Development, Geography, and Economic Theory

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MIT Press, 1997 - Business & Economics - 117 pages
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Why do certain ideas gain currency in economics while others fall by the wayside?Paul Krugman argues that the unwillingness of mainstream economists to think about what they couldnot formalize led them to ignore ideas that turn out, in retrospect, to have been very goodones.Krugman examines the course of economic geography and development theory to shed light on thenature of economic inquiry. He traces how development theory lost its huge initial influence andvirtually disappeared from economic discourse after it became clear that many of the theory's maininsights could not be clearly modeled. Economic geography seems to have fared even worse, aseconomists shied away from grappling with questions about space -- such as the size, location, oreven existence of cities -- because the "terrain was seen as unsuitable for the tools athand."Krugman's book, however, is not a call to abandon economic modeling. He concludes with areminder of why insisting on the use of models may be right, even when these sometimes leadeconomists to overlook good ideas. He also recaps the discussion of development and economicgeography with a commentary on recent developments in those fields and areas where further inquirylooks most promising.The Ohlin Lectures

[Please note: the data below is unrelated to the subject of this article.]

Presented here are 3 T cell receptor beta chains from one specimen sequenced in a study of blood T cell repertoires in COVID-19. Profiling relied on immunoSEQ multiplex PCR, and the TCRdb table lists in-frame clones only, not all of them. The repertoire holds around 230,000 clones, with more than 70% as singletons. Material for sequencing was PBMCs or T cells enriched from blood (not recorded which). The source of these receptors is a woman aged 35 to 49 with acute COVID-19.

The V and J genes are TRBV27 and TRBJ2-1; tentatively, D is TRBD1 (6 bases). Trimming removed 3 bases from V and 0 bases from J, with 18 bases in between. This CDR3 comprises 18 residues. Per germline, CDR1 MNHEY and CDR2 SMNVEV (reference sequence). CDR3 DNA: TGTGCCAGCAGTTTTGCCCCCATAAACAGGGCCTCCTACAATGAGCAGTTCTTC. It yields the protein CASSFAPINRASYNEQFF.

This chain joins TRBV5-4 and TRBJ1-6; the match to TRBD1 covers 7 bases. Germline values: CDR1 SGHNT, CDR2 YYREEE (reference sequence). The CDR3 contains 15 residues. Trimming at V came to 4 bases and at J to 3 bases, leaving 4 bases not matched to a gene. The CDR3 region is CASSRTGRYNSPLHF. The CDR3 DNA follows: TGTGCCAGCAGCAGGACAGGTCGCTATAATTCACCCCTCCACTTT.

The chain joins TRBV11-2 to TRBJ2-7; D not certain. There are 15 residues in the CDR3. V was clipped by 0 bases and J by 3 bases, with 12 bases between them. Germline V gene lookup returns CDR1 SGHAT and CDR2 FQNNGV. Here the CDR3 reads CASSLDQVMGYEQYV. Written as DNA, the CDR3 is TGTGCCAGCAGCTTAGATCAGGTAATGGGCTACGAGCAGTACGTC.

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About the author (1997)

Paul Krugman was born on February 28, 1953. He received a B.S. in economics from Yale University in 1974 and a Ph.D from MIT in 1977. From 1982 to 1983, he worked at the Reagan White House as a member of the Council of Economic Advisers. He taught at numerous universities including Yale University, MIT, UC Berkeley, the London School of Economics, and Stanford University before becoming a professor of economics and international affairs at Princeton University in 2000. He has written over 200 scholarly papers and 20 books including Peddling Prosperity; International Economics: Theory and Policy; The Great Unraveling; and The Conscience of a Liberal. Since 2000, he has written a twice-weekly column for The New York Times. He received the 1991 John Bates Clark Medal and the 2008 Nobel Memorial Prize in Economic Sciences. His title End This Depression Now! made The New York Times Best Seller List for 2012.

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